The Secret to Warren Buffet’s Success? It’s Simple…
A man once asked investor Warren Buffet, “I want to be successful, but how do I know where I should put my focus?” Buffet’s answer went something like this (and I’d strongly suggest that you read and follow steps #1 and #2 BEFORE you read #3).
#1. Take a few minutes to sit down and consider, then write down, your top 25 goals for both your life and career. These can be personal or professional.
#2 Go through that list carefully, then choose your top 5.
#3 Clear on those top 5? Good. Now, avoid at all costs number 6-25, and concentrate all your efforts on the top 5. That was Buffet’s advice; that success is achieved through focusing only on those things that matter most and letting the rest go.
I’m thinking about goals today because we’re at the start of a new decade, and that’s a great opportunity to consider seriously what it is I want to bring forth in my life over the next ten years. Many of us see goal-setting as an annual thing – whether that’s a matter of making New Year’s resolutions or committing to new projects. My advice is, think bigger, because big things take time, and using that time effectively requires breaking your goals into bite-sized, actionable pieces.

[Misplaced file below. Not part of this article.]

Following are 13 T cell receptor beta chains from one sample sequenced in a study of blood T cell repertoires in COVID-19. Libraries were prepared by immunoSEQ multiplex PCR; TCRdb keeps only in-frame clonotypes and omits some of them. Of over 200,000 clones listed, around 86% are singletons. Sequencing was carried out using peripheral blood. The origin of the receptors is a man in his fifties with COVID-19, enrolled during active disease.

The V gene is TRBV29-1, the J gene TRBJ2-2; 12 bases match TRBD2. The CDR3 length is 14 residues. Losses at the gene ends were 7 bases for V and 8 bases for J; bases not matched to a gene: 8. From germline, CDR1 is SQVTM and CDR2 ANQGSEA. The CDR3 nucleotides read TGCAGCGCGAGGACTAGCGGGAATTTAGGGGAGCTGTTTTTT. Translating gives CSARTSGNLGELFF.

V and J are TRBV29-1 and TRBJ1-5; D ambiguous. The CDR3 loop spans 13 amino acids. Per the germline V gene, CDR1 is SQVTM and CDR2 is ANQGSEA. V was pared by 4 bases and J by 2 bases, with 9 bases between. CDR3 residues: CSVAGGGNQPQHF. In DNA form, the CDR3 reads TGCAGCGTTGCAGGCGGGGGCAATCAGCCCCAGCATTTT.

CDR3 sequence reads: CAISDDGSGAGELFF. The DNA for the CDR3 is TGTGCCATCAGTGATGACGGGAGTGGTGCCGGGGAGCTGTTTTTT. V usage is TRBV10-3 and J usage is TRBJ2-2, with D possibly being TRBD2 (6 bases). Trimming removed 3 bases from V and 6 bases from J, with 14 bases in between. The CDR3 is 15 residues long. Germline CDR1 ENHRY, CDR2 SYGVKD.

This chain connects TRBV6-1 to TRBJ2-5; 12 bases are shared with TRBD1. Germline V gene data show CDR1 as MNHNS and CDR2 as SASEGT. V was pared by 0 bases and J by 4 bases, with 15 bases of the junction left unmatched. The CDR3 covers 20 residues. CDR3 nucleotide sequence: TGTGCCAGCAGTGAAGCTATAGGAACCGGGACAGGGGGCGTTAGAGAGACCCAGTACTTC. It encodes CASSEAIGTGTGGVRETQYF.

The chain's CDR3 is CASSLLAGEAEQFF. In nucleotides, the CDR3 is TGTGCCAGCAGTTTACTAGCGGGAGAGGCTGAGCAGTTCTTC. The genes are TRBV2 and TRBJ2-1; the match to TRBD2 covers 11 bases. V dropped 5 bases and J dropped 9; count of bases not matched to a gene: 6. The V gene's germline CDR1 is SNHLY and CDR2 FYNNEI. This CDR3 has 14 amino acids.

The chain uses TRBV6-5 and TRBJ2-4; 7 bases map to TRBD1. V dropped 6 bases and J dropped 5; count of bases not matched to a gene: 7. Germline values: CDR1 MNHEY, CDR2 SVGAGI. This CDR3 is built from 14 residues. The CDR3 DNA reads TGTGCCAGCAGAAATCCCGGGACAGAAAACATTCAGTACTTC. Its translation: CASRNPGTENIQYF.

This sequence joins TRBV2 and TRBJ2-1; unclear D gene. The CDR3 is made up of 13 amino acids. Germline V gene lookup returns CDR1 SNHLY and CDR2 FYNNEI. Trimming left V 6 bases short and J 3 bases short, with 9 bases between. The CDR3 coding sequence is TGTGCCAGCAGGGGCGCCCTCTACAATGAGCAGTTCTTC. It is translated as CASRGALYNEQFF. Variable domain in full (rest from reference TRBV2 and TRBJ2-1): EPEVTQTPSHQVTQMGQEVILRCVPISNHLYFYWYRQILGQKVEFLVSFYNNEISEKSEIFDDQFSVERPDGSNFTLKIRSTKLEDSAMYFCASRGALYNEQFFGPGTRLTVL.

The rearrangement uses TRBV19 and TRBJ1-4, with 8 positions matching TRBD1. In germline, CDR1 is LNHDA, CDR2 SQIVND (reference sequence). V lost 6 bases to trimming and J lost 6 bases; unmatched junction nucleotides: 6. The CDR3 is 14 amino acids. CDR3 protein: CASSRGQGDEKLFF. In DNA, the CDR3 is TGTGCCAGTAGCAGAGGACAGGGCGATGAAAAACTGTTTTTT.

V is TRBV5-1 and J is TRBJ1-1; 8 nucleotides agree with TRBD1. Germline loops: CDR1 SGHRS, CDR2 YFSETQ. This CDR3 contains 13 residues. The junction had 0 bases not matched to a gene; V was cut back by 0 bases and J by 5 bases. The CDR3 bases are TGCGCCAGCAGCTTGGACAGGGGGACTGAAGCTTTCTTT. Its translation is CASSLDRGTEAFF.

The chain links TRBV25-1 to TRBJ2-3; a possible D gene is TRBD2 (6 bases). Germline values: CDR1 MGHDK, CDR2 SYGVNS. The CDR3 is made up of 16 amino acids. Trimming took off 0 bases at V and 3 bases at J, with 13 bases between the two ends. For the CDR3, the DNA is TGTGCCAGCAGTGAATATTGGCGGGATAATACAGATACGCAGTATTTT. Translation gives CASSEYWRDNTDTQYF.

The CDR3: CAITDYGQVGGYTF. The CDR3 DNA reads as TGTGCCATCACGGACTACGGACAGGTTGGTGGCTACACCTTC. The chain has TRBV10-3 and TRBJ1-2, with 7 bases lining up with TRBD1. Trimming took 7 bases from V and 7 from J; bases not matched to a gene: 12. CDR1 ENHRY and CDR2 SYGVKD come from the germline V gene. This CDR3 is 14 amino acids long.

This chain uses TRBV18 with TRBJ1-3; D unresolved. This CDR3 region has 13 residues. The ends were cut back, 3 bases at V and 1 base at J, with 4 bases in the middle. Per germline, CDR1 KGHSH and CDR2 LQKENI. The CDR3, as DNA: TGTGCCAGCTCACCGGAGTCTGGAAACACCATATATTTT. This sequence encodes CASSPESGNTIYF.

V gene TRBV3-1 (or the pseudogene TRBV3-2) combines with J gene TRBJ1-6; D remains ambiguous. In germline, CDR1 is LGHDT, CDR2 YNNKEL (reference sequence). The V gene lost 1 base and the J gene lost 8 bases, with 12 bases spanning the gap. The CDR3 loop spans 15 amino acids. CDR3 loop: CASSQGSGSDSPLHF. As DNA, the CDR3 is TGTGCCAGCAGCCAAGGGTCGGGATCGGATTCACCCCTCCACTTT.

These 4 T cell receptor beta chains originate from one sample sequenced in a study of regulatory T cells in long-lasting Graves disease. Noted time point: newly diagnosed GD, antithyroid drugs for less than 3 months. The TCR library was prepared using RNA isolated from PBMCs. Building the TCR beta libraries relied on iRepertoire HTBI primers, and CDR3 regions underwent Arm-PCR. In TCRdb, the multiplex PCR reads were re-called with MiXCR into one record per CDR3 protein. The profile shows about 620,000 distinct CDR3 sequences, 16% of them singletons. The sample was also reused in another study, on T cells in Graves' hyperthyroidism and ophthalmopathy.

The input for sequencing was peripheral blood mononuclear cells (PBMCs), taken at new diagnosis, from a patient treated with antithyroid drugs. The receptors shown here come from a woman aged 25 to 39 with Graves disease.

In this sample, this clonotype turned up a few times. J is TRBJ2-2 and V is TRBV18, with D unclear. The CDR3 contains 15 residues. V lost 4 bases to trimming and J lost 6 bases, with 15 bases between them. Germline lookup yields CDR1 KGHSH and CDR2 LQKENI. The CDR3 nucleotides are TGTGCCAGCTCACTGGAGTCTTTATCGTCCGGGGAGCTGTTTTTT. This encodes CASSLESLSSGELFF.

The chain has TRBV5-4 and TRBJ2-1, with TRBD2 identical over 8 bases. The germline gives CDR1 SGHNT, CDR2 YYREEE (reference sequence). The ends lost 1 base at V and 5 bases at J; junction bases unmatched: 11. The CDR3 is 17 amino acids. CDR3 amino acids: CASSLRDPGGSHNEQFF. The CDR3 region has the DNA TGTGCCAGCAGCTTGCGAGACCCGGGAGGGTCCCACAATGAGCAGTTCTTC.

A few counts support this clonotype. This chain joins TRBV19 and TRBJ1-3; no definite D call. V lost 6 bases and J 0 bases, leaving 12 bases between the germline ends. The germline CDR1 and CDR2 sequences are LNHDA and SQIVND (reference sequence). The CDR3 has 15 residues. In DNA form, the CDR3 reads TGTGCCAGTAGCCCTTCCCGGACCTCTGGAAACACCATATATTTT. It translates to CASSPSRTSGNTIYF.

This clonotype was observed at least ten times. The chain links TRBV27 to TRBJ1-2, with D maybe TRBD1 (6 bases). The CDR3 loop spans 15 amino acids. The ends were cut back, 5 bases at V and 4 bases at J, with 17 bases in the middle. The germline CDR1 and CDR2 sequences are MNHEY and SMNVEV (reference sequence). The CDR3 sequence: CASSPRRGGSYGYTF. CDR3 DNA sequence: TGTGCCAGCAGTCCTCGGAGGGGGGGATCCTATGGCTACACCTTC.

What are you going to commit to accomplishing over the next ten years? If you can clarify that using those top 5 goals as your north star, you can begin to think of this year, and the years following it as steps toward accomplishing your goals. Well-run businesses depend on strategic plans that project goals for growth out over one, five and ten years, to get them where they want to go. If you’re not planning strategically for your own growth, whether personal or professional, in that same thoughtful way – why not? You’ve got no bigger business than yourself, after all.
When I did this goal-choosing exercise, of my top five goals two were professional and three were personal. I’ve chosen to follow Warren Buffet’s advice and to focus on them. You don’t have to have worked in hospice to realize that none of us are here forever. As the poet, Mary Oliver asks in The Summer Day,
Tell me, what else should I have done?
Doesn't everything die at last, and too soon?
Tell me, what is it you plan to do
With your one wild and precious life?
Plan your own “wild and precious life” wisely.
Make of it what you want it to be, and about what matters most.